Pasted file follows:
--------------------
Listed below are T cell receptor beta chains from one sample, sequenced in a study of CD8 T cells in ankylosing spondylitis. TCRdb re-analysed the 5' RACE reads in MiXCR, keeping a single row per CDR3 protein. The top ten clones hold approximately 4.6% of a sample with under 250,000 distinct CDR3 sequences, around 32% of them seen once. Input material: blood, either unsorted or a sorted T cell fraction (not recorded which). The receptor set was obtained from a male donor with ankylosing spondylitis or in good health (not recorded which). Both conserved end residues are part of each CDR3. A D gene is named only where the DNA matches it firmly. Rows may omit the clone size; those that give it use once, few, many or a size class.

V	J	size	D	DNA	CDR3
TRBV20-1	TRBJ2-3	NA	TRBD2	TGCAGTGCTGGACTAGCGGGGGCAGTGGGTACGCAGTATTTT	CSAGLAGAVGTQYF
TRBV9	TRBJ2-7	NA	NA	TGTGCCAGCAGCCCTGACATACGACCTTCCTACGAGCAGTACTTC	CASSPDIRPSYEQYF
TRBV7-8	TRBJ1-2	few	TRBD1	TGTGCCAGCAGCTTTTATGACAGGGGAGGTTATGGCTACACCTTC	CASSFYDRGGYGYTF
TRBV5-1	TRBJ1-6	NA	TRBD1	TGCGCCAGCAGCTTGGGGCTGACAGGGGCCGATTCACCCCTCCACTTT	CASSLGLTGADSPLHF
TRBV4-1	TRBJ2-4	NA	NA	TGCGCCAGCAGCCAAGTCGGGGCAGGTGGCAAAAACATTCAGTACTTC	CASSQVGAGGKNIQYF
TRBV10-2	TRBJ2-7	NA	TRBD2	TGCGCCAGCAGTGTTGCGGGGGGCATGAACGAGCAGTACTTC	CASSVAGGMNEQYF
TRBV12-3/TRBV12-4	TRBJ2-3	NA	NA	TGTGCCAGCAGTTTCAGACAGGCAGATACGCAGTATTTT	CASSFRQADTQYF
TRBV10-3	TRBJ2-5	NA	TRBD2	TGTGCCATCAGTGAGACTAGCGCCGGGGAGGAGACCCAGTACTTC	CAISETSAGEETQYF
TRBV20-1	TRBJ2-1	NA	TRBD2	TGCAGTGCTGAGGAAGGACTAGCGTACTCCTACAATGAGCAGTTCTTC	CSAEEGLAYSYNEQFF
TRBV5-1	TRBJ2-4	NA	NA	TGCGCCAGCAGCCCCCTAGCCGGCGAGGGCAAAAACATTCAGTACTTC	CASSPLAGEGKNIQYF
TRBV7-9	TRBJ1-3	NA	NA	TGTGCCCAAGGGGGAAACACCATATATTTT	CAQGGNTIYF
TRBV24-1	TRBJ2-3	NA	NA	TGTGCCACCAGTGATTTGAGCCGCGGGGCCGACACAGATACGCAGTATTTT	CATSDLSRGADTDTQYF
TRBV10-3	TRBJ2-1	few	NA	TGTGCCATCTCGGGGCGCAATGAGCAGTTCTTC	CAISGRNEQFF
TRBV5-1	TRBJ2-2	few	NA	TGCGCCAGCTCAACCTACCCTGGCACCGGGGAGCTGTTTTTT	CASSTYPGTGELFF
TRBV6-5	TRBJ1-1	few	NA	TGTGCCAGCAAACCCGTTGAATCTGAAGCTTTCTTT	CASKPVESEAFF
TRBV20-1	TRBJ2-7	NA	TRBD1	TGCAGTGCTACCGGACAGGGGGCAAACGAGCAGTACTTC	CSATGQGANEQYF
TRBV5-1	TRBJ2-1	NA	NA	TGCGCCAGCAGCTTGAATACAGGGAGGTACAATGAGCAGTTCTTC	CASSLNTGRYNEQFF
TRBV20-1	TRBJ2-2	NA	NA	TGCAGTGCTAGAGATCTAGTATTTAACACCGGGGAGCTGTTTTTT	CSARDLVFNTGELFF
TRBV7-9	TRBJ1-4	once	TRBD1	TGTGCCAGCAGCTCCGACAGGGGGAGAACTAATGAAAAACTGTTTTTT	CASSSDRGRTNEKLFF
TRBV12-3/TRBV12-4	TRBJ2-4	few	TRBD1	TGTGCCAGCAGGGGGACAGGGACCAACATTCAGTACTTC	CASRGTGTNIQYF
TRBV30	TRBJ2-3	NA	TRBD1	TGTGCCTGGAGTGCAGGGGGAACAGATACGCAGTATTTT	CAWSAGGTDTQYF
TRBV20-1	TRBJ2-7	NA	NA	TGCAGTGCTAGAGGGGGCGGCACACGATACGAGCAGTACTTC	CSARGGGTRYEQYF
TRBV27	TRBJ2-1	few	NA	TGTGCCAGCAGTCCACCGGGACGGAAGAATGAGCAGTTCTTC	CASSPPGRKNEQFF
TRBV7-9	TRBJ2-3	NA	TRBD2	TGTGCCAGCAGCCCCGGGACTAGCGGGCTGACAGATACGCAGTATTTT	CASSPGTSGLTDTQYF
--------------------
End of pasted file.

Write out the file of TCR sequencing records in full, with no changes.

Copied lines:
Listed below are T cell receptor beta chains from one sample, sequenced in a study of CD8 T cells in ankylosing spondylitis. TCRdb re-analysed the 5' RACE reads in MiXCR, keeping a single row per CDR3 protein. The top ten clones hold approximately 4.6% of a sample with under 250,000 distinct CDR3 sequences, around 32% of them seen once. Input material: blood, either unsorted or a sorted T cell fraction (not recorded which). The receptor set was obtained from a male donor with ankylosing spondylitis or in good health (not recorded which). Both conserved end residues are part of each CDR3. A D gene is named only where the DNA matches it firmly. Rows may omit the clone size; those that give it use once, few, many or a size class.

V	J	size	D	DNA	CDR3
TRBV20-1	TRBJ2-3	NA	TRBD2	TGCAGTGCTGGACTAGCGGGGGCAGTGGGTACGCAGTATTTT	CSAGLAGAVGTQYF
TRBV9	TRBJ2-7	NA	NA	TGTGCCAGCAGCCCTGACATACGACCTTCCTACGAGCAGTACTTC	CASSPDIRPSYEQYF
TRBV7-8	TRBJ1-2	few	TRBD1	TGTGCCAGCAGCTTTTATGACAGGGGAGGTTATGGCTACACCTTC	CASSFYDRGGYGYTF
TRBV5-1	TRBJ1-6	NA	TRBD1	TGCGCCAGCAGCTTGGGGCTGACAGGGGCCGATTCACCCCTCCACTTT	CASSLGLTGADSPLHF
TRBV4-1	TRBJ2-4	NA	NA	TGCGCCAGCAGCCAAGTCGGGGCAGGTGGCAAAAACATTCAGTACTTC	CASSQVGAGGKNIQYF
TRBV10-2	TRBJ2-7	NA	TRBD2	TGCGCCAGCAGTGTTGCGGGGGGCATGAACGAGCAGTACTTC	CASSVAGGMNEQYF
TRBV12-3/TRBV12-4	TRBJ2-3	NA	NA	TGTGCCAGCAGTTTCAGACAGGCAGATACGCAGTATTTT	CASSFRQADTQYF
TRBV10-3	TRBJ2-5	NA	TRBD2	TGTGCCATCAGTGAGACTAGCGCCGGGGAGGAGACCCAGTACTTC	CAISETSAGEETQYF
TRBV20-1	TRBJ2-1	NA	TRBD2	TGCAGTGCTGAGGAAGGACTAGCGTACTCCTACAATGAGCAGTTCTTC	CSAEEGLAYSYNEQFF
TRBV5-1	TRBJ2-4	NA	NA	TGCGCCAGCAGCCCCCTAGCCGGCGAGGGCAAAAACATTCAGTACTTC	CASSPLAGEGKNIQYF
TRBV7-9	TRBJ1-3	NA	NA	TGTGCCCAAGGGGGAAACACCATATATTTT	CAQGGNTIYF
TRBV24-1	TRBJ2-3	NA	NA	TGTGCCACCAGTGATTTGAGCCGCGGGGCCGACACAGATACGCAGTATTTT	CATSDLSRGADTDTQYF
TRBV10-3	TRBJ2-1	few	NA	TGTGCCATCTCGGGGCGCAATGAGCAGTTCTTC	CAISGRNEQFF
TRBV5-1	TRBJ2-2	few	NA	TGCGCCAGCTCAACCTACCCTGGCACCGGGGAGCTGTTTTTT	CASSTYPGTGELFF
TRBV6-5	TRBJ1-1	few	NA	TGTGCCAGCAAACCCGTTGAATCTGAAGCTTTCTTT	CASKPVESEAFF
TRBV20-1	TRBJ2-7	NA	TRBD1	TGCAGTGCTACCGGACAGGGGGCAAACGAGCAGTACTTC	CSATGQGANEQYF
TRBV5-1	TRBJ2-1	NA	NA	TGCGCCAGCAGCTTGAATACAGGGAGGTACAATGAGCAGTTCTTC	CASSLNTGRYNEQFF
TRBV20-1	TRBJ2-2	NA	NA	TGCAGTGCTAGAGATCTAGTATTTAACACCGGGGAGCTGTTTTTT	CSARDLVFNTGELFF
TRBV7-9	TRBJ1-4	once	TRBD1	TGTGCCAGCAGCTCCGACAGGGGGAGAACTAATGAAAAACTGTTTTTT	CASSSDRGRTNEKLFF
TRBV12-3/TRBV12-4	TRBJ2-4	few	TRBD1	TGTGCCAGCAGGGGGACAGGGACCAACATTCAGTACTTC	CASRGTGTNIQYF
TRBV30	TRBJ2-3	NA	TRBD1	TGTGCCTGGAGTGCAGGGGGAACAGATACGCAGTATTTT	CAWSAGGTDTQYF
TRBV20-1	TRBJ2-7	NA	NA	TGCAGTGCTAGAGGGGGCGGCACACGATACGAGCAGTACTTC	CSARGGGTRYEQYF
TRBV27	TRBJ2-1	few	NA	TGTGCCAGCAGTCCACCGGGACGGAAGAATGAGCAGTTCTTC	CASSPPGRKNEQFF
TRBV7-9	TRBJ2-3	NA	TRBD2	TGTGCCAGCAGCCCCGGGACTAGCGGGCTGACAGATACGCAGTATTTT	CASSPGTSGLTDTQYF